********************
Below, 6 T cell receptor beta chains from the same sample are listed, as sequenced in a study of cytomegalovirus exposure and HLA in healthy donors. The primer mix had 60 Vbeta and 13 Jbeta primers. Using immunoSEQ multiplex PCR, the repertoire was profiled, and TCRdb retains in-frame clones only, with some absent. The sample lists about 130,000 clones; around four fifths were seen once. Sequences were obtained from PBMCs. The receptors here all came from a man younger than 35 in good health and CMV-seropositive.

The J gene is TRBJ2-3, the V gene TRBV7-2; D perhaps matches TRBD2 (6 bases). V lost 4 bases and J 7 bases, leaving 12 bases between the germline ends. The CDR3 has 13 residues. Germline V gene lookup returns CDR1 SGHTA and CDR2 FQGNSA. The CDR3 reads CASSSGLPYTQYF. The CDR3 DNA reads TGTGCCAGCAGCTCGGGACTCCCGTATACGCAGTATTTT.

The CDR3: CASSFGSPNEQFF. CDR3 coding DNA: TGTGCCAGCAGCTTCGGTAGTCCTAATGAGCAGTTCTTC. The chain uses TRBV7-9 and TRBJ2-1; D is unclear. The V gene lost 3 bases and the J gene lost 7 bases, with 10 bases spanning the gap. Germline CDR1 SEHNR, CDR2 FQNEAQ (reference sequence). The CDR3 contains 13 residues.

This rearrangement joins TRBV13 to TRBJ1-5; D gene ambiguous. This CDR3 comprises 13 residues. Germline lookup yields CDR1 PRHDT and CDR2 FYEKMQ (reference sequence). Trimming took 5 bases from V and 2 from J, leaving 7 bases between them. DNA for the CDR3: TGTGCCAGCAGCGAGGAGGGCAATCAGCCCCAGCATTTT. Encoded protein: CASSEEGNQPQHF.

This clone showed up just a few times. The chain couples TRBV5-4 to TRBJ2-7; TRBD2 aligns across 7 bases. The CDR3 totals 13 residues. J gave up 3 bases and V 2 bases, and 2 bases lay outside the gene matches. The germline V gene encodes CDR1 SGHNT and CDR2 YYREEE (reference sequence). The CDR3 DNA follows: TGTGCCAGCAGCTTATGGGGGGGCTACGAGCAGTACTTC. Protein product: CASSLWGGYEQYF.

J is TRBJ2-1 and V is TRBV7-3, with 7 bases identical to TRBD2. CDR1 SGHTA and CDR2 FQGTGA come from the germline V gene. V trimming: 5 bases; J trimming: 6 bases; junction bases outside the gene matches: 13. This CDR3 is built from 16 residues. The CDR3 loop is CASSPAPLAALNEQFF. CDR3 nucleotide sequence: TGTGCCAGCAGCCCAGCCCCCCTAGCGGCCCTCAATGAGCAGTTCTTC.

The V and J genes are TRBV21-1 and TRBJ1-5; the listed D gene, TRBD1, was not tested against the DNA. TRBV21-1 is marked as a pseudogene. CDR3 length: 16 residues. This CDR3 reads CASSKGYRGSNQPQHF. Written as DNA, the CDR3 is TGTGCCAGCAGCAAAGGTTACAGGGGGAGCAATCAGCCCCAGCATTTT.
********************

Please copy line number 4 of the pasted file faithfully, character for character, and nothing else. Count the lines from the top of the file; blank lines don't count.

This rearrangement joins TRBV13 to TRBJ1-5; D gene ambiguous. This CDR3 comprises 13 residues. Germline lookup yields CDR1 PRHDT and CDR2 FYEKMQ (reference sequence). Trimming took 5 bases from V and 2 from J, leaving 7 bases between them. DNA for the CDR3: TGTGCCAGCAGCGAGGAGGGCAATCAGCCCCAGCATTTT. Encoded protein: CASSEEGNQPQHF.